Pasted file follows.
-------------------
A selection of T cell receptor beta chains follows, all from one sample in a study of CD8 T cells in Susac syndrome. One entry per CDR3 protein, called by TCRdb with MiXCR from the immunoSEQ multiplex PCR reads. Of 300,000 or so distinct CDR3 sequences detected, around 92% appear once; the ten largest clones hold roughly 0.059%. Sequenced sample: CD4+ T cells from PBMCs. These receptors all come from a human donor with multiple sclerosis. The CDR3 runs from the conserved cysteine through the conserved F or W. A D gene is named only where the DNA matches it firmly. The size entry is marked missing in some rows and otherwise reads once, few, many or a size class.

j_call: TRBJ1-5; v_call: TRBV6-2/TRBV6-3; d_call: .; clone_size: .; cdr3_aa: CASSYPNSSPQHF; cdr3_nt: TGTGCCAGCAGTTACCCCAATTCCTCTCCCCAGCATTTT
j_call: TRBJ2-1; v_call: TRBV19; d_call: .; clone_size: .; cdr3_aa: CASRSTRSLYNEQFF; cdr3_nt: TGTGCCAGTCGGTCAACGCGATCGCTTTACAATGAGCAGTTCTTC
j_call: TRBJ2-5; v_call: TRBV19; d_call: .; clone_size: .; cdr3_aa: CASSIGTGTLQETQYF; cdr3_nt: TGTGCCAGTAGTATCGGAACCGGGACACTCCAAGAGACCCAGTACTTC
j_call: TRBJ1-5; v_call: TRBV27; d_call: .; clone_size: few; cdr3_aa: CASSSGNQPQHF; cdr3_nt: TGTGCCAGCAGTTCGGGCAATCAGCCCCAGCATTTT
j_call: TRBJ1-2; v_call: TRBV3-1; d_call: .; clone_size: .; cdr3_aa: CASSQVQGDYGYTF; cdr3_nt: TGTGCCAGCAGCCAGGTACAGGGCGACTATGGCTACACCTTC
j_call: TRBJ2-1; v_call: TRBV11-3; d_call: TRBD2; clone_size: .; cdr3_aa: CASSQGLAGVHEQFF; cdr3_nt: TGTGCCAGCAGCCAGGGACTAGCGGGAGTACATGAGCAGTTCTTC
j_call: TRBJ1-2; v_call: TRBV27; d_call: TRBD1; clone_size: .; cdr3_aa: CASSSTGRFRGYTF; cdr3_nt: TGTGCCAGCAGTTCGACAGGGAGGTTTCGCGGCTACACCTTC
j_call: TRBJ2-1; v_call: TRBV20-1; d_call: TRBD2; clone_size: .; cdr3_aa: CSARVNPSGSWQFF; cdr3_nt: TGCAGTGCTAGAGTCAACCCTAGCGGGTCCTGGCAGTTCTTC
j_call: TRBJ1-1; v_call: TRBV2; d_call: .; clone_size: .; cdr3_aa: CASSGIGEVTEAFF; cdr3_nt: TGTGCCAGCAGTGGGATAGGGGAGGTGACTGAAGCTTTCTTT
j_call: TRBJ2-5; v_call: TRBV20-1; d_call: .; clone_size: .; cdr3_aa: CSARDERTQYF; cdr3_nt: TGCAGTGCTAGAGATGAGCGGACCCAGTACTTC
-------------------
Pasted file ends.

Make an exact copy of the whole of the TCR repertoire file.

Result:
A selection of T cell receptor beta chains follows, all from one sample in a study of CD8 T cells in Susac syndrome. One entry per CDR3 protein, called by TCRdb with MiXCR from the immunoSEQ multiplex PCR reads. Of 300,000 or so distinct CDR3 sequences detected, around 92% appear once; the ten largest clones hold roughly 0.059%. Sequenced sample: CD4+ T cells from PBMCs. These receptors all come from a human donor with multiple sclerosis. The CDR3 runs from the conserved cysteine through the conserved F or W. A D gene is named only where the DNA matches it firmly. The size entry is marked missing in some rows and otherwise reads once, few, many or a size class.

j_call: TRBJ1-5; v_call: TRBV6-2/TRBV6-3; d_call: .; clone_size: .; cdr3_aa: CASSYPNSSPQHF; cdr3_nt: TGTGCCAGCAGTTACCCCAATTCCTCTCCCCAGCATTTT
j_call: TRBJ2-1; v_call: TRBV19; d_call: .; clone_size: .; cdr3_aa: CASRSTRSLYNEQFF; cdr3_nt: TGTGCCAGTCGGTCAACGCGATCGCTTTACAATGAGCAGTTCTTC
j_call: TRBJ2-5; v_call: TRBV19; d_call: .; clone_size: .; cdr3_aa: CASSIGTGTLQETQYF; cdr3_nt: TGTGCCAGTAGTATCGGAACCGGGACACTCCAAGAGACCCAGTACTTC
j_call: TRBJ1-5; v_call: TRBV27; d_call: .; clone_size: few; cdr3_aa: CASSSGNQPQHF; cdr3_nt: TGTGCCAGCAGTTCGGGCAATCAGCCCCAGCATTTT
j_call: TRBJ1-2; v_call: TRBV3-1; d_call: .; clone_size: .; cdr3_aa: CASSQVQGDYGYTF; cdr3_nt: TGTGCCAGCAGCCAGGTACAGGGCGACTATGGCTACACCTTC
j_call: TRBJ2-1; v_call: TRBV11-3; d_call: TRBD2; clone_size: .; cdr3_aa: CASSQGLAGVHEQFF; cdr3_nt: TGTGCCAGCAGCCAGGGACTAGCGGGAGTACATGAGCAGTTCTTC
j_call: TRBJ1-2; v_call: TRBV27; d_call: TRBD1; clone_size: .; cdr3_aa: CASSSTGRFRGYTF; cdr3_nt: TGTGCCAGCAGTTCGACAGGGAGGTTTCGCGGCTACACCTTC
j_call: TRBJ2-1; v_call: TRBV20-1; d_call: TRBD2; clone_size: .; cdr3_aa: CSARVNPSGSWQFF; cdr3_nt: TGCAGTGCTAGAGTCAACCCTAGCGGGTCCTGGCAGTTCTTC
j_call: TRBJ1-1; v_call: TRBV2; d_call: .; clone_size: .; cdr3_aa: CASSGIGEVTEAFF; cdr3_nt: TGTGCCAGCAGTGGGATAGGGGAGGTGACTGAAGCTTTCTTT
j_call: TRBJ2-5; v_call: TRBV20-1; d_call: .; clone_size: .; cdr3_aa: CSARDERTQYF; cdr3_nt: TGCAGTGCTAGAGATGAGCGGACCCAGTACTTC